2000    -129,600        Apr  7,776,000   Oct 23,587,200
    2001  31,579,200        May 10,368,000   Nov 26,265,600
    2002  63,115,200        Jun 13,046,400   Dec 28,857,600
    2003  94,651,200
    
    Number for the year     ___,___,___      year ____
    Number for the month     __,___,___     month ____
    Day ___ x 86,400 =3D        _,___,___
    Hour ___ x 3,600 =3D           __,___
    Minute ___ x 60 =3D             _,___
    Second ___                       __
                                 __,___for dates in March 2000 and later add =
    86,400
    Total seconds           ___,___,___ / 3,155,760,000 =3D
    Centuries        __.___ ___ ___ ___ =3D T
    
    Step 2  Calculate the GHA of Aries, GHAA, in revolutions.  Remove the int=
    eger part of the number leaving the decimal part.  It can be either posit=
    ive or negative.  If it is negative, add 1 to it to make it positive.  Mu=
    ltiply the revolutions by 360 to convert it to decimal degrees and if des=
    ired to degrees and minutes.
    
    GHAA =3D 0.7790573 + 36,625.0021390T + 0.0000011T^2
           - 0.0000122sin(125.0 - 1934.1T) - 0.0000009sin(200.9 + 72,001.7T) =
    =3D
                  ____._______ rev.
                    _0._______ rev (decimal part)
                     0._______ rev (if negative, decimal part + 1)
                      ___.____ =B0     ___ =B0 __._ '
    
    Step 3  Calculate the Sun's mean anomaly.
    
    g =3D 357.528 + 35,999.051T
        ____.____=B0
    
    Step 4  Calculate the ecliptic longitude of the Sun.
    
    EL =3D 280.466 + 36,000.771T + 1.915sin(g) + 0.020sin(2g)
         ____.____=B0
    
    Step 5  Calculate the obliquity of the ecliptic.
    
    e =3D 23.440 + 0.015T
        __.____=B0
    
    Step 6  Check to see if cos(EL) is positive _  or negative _.  Calculate =
    the GHA Sun.  Add 180=B0 to the value if the cosine of EL is negative.  A=
    dd or subtract multiples of 360=B0 until the answer is between 0 and 360=
    =B0
    
    GHA Sun =3D GHAA - tan-1(cos(e)tan(EL)) (+ 180=B0 if cos(EL) is negative)
              ___.____=B0     ___ =B0 __._ '
    
    Step 7  Calculate the Declination of the Sun.  Negative values are south;=
     positive are north.
    
    Dec Sun =3D sin-1(sin(e)sin(EL))
              ___.____=B0     _ __ =B0 __._ '
    
    
    
    Step 1  Working with the Greenwich time and date, calculate the number of=
     centuries before (-) or after (+) 1200 1 Jan 2000.
    
    Year                    Month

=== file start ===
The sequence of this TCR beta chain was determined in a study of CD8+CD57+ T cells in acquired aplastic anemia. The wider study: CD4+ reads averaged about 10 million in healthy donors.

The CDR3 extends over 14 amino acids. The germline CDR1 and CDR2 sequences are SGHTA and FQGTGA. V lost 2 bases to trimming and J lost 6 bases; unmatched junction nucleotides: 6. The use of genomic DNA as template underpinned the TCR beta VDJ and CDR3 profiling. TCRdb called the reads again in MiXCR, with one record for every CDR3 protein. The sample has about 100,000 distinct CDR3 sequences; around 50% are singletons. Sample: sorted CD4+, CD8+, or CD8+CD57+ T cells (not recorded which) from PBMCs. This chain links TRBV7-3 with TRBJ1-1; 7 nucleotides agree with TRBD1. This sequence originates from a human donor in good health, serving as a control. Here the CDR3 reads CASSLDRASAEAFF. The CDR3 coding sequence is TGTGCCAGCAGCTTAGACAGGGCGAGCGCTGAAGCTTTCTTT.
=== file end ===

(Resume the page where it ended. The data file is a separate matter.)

1997 -94,737,600        Jan  0           Jul 15,638,400
    1998 -63,201,600        Feb  2,678,400   Aug 18,316,800
    1999 -31,665,600        Mar  5,097,600   Sep 20,995,200
    2000    -129,600        Apr  7,776,000   Oct 23,587,200
    2001  31,579,200        May 10,368,000   Nov 26,265,600
    2002  63,115,200        Jun 13,046,400   Dec 28,857,600
    2003  94,651,200
    
    Number for the year     -94,737,600      year 1997
    Number for the month     28,857,600     month Dec
    Day ___ x 86,400 =3D        _,864,000
    Hour ___ x 3,600 =3D           28,800
    Minute ___ x 60 =3D             _,___
    Second ___                       __
                                 __,___for dates in March 2000 and later add =
    86,400
    Total seconds           -64,987,200 / 3,155,760,000 =3D
    Centuries        -0.020 593 201 =3D T
    
    Step 2  Calculate the GHA of Aries, GHAA, in revolutions.  Remove the int=
    eger part of the number leaving the decimal part.  It can be either posit=
    ive or negative.  If it is negative, add 1 to it to make it positive.  Mu=
    ltiply the revolutions by 360 to convert it to decimal degrees and if des=
    ired to degrees and minutes.
    
    GHAA =3D 0.7790573 + 36,625.0021390T + 0.0000011T^2
           - 0.0000122sin(125.0 - 1934.1T) - 0.0000009sin(200.9 + 72,001.7T) =
    =3D
                  -753.4469769 rev.
                    -0.4469769 rev (decimal part)
                     0.5530231 rev (if negative, decimal part + 1)
                      199.0883 =B0     199 =B0  05.3 '
    
    Step 3  Calculate the Sun's mean anomaly.
    
    g =3D 357.528 + 35,999.051T
        -383.8077=B0
    
    Step 4  Calculate the ecliptic longitude of the Sun.
    
    EL =3D 280.466 + 36,000.771T + 1.915sin(g) + 0.020sin(2g)
         _461.6929=B0
    
    Step 5  Calculate the obliquity of the ecliptic.
    
    e =3D 23.440 + 0.015T
        23.4397=B0
    
    Step 6  Check to see if cos(EL) is positive _  or negative _.  Calculate =
    the GHA Sun.  Add 180=B0 to the value if the cosine of EL is negative.  A=
    dd or subtract multiples of 360=B0 until the answer is between 0 and 360=
    =B0
    
    GHA Sun =3D GHAA - tan-1(cos(e)tan(EL)) (+ 180=B0 if cos(EL) is negative)
              301.8001=B0     301 =B0 48.0 '
    
    Step 7  Calculate the Declination of the Sun.  Negative values are south;=
     positive are north.
    
    Dec Sun =3D sin-1(sin(e)sin(EL))
              -22.9252=B0     S 22 =B0 55.5 '